Wednesday, May 25, 2005
Dead Computers & the Value of Private Religious Schooling
Pray that we can get the information off the hard drive, though, there were lots of pictures on there of the family that had never been mailed or posted anywhere, and aren't on disk. Also, please be in prayer for Rich, as he has an opportunity at work that could benefit us a great deal and provide far more security than we have now.
As the end of the school year draws nearer and nearer, I am getting a little weepy. My little boys are growing up. Every now and then I look at them and see what they will look like in college, or when they are fathers, and it is so sweet and touching and so sad because it makes me miss them already.
Anyway, this is Dominic's last full week of school. He did a Spring program last night that was so wonderful! Two years ago, he was too shy to sing in front of a group of mothers at a ladies' Bible study for Mother's Day. Last night, he was singing and doing sign language and dancing, all up front. Next week is his graduation, then it's on to kindergarten.
Alexander finishes a week after Dominic does, and because even in private Christian schooling, every single, stinking stage of life gets a graduation ceremony or award or something, he also has graduation to look forward to, complete with caps and gowns. I kid you not.
However, there is still a value to private religious education that I didn't even pay much attention to as we were discerning where to put our children: They not only don't call children's services on you when you try to teach your children consequences and responsibility, they are happy to help support you in your efforts.
Example: A few weeks ago, Alexander, while doing his normal morning dawdle, decided to add outright disobedience to the routine. He knows what to do to prepare for school in the morning, and each morning we give him little reminders anyway. We get to his school, late, and he tells me he doesn't have his backpack (which contains his homework, snacks and lunch). I told him I would try to get it to him, but that this added an extra trip for me, when I don't have time for that, couldn't be combined with taking his brother to school, because lunch is earlier than the drop off time by a significant amount, and it would also be an added gas expense (I didn't tell him that part) because it added a 25 mile roundtrip to the car. We make three of those trips four times a week, two once a week, without counting any extra driving, church, Bible study, family excursions, etc. You can see why I combine trips and errands to coincide with school drop offs or pick ups.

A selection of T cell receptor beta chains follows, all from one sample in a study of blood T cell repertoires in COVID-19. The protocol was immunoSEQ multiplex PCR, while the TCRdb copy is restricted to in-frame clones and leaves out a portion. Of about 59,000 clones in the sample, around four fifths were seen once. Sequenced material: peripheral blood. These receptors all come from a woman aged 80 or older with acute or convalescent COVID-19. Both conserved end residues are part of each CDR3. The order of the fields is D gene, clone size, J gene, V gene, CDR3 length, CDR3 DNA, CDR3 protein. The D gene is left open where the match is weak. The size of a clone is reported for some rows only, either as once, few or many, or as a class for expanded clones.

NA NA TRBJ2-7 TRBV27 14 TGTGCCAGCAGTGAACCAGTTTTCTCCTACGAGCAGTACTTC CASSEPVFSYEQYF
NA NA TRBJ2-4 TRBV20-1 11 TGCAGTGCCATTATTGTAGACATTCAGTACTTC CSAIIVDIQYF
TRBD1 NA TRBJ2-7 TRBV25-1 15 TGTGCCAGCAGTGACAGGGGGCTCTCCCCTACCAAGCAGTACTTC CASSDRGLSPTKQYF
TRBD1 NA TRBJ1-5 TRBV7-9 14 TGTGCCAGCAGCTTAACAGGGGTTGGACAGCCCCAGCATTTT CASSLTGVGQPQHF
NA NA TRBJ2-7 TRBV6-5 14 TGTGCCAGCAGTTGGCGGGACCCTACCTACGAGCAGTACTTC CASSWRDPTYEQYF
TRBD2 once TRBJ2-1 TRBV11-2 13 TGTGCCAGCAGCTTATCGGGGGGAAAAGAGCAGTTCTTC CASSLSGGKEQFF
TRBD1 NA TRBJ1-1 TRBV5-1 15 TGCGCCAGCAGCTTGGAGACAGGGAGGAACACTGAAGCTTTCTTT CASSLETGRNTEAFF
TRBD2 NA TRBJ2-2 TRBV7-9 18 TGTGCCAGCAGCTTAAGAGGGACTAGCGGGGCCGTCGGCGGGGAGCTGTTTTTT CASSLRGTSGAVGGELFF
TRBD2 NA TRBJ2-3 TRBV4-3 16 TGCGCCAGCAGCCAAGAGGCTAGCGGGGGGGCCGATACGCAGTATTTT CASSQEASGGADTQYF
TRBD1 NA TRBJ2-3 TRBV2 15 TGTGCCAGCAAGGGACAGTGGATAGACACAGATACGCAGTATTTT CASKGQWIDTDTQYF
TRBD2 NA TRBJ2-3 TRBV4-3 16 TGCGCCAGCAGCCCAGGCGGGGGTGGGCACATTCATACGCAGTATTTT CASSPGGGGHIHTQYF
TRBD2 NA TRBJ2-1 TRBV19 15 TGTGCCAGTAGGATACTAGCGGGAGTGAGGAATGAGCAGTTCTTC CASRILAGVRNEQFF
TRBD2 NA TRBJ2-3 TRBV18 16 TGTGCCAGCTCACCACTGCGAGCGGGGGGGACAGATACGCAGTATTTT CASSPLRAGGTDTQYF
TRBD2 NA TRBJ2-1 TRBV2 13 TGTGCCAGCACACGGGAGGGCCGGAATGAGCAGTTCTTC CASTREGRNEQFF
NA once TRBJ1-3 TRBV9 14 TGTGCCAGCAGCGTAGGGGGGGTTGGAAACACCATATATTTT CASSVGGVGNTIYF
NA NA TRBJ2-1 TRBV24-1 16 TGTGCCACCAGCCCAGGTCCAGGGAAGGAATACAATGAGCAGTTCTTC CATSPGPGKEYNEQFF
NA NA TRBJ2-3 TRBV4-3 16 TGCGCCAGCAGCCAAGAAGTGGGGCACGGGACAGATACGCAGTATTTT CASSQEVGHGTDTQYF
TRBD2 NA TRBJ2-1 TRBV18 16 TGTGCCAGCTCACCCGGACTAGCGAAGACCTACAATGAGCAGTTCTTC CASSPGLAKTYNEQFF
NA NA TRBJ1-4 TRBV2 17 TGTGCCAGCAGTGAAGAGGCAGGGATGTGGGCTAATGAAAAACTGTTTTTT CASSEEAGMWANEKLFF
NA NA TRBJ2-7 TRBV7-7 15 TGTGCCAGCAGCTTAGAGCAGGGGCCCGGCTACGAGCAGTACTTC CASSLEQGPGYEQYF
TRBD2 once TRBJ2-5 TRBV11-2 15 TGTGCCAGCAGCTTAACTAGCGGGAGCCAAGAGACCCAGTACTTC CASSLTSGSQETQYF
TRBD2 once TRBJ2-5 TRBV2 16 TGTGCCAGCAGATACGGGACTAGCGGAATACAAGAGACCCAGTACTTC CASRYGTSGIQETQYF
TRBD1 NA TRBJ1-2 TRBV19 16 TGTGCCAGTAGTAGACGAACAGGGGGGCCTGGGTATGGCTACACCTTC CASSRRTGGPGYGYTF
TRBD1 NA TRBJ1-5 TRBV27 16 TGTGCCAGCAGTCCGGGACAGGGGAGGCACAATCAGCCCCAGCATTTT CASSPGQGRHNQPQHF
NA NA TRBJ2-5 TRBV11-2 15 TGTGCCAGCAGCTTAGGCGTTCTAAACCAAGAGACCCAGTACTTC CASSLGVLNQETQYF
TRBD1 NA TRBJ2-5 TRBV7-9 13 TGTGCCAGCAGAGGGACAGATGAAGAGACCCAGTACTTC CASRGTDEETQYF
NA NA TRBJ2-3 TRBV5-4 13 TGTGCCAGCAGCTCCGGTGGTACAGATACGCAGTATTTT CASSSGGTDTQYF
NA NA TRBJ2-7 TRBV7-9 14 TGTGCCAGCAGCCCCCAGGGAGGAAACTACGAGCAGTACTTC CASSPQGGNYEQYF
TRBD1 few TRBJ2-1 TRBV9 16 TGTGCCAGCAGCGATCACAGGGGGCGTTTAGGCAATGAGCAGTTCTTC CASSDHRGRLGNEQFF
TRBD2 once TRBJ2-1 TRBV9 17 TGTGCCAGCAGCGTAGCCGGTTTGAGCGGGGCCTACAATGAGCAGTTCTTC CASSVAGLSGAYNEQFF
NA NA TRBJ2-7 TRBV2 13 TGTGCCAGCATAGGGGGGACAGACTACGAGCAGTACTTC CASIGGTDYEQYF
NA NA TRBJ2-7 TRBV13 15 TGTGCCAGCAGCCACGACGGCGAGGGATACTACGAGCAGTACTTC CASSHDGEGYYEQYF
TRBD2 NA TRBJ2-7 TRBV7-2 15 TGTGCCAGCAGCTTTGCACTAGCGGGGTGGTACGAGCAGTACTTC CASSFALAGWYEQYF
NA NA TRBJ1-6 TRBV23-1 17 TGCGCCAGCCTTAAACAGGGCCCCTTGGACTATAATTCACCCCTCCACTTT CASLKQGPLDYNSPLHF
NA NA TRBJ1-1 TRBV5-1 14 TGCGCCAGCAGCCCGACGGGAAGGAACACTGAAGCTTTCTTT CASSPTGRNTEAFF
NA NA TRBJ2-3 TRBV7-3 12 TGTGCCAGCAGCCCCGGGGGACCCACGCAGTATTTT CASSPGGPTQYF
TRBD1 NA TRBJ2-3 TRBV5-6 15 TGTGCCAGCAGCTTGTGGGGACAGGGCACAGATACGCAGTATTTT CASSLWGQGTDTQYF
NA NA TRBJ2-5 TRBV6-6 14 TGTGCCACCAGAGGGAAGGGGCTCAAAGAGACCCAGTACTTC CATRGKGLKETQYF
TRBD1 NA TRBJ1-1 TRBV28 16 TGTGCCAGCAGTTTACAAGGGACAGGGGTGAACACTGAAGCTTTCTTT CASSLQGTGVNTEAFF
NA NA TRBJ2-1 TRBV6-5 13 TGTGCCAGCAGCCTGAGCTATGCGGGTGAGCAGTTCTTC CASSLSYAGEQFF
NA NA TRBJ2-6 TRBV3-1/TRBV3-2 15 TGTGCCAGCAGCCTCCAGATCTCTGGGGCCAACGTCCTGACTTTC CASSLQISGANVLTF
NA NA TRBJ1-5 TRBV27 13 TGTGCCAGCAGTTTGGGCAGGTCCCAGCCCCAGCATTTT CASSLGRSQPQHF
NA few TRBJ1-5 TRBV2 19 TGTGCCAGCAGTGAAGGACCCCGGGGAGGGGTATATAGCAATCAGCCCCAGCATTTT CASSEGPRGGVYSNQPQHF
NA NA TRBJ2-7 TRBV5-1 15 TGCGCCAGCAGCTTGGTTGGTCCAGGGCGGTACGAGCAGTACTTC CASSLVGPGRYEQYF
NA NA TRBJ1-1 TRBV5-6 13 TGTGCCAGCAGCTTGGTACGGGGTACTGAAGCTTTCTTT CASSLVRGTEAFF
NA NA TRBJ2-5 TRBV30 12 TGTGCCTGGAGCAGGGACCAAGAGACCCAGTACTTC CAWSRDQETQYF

Anyway, I came home irritated, and fuming a bit and talked to Rich. I really wanted to leave Alexander in the lurch. This was not the first time he had forgotten his backpack because of misbehavior, but it was usually detected before we got far from home, so I'd turn around and get it. After talking it over with Rich, we decided that we didn't really want him to go hungry, but that he did need to learn a lesson. So, I dropped off his backpack in the office, rather than his classroom, and told the office manager that I would like him to miss snack, so please not to give the backpack back before lunch. She and I discussed what had happened briefly, and she said "Good for you for sticking to it!" she wrote a note on the bag, made sure it was in the lunch room for his lunch and did not give it to him earlier. He suffered nothing but the consequences of his own behavior and has not forgotten his backpack (even on accident) since.
That's all for now folks. Thank you Amanda for your compliments, I was pleased with how the shawl turned out as well. As soon as my Zonta wires arrive, I will be able to block it and get it ready for giving away.
You go girl, with God on your side, what do you have to fear?
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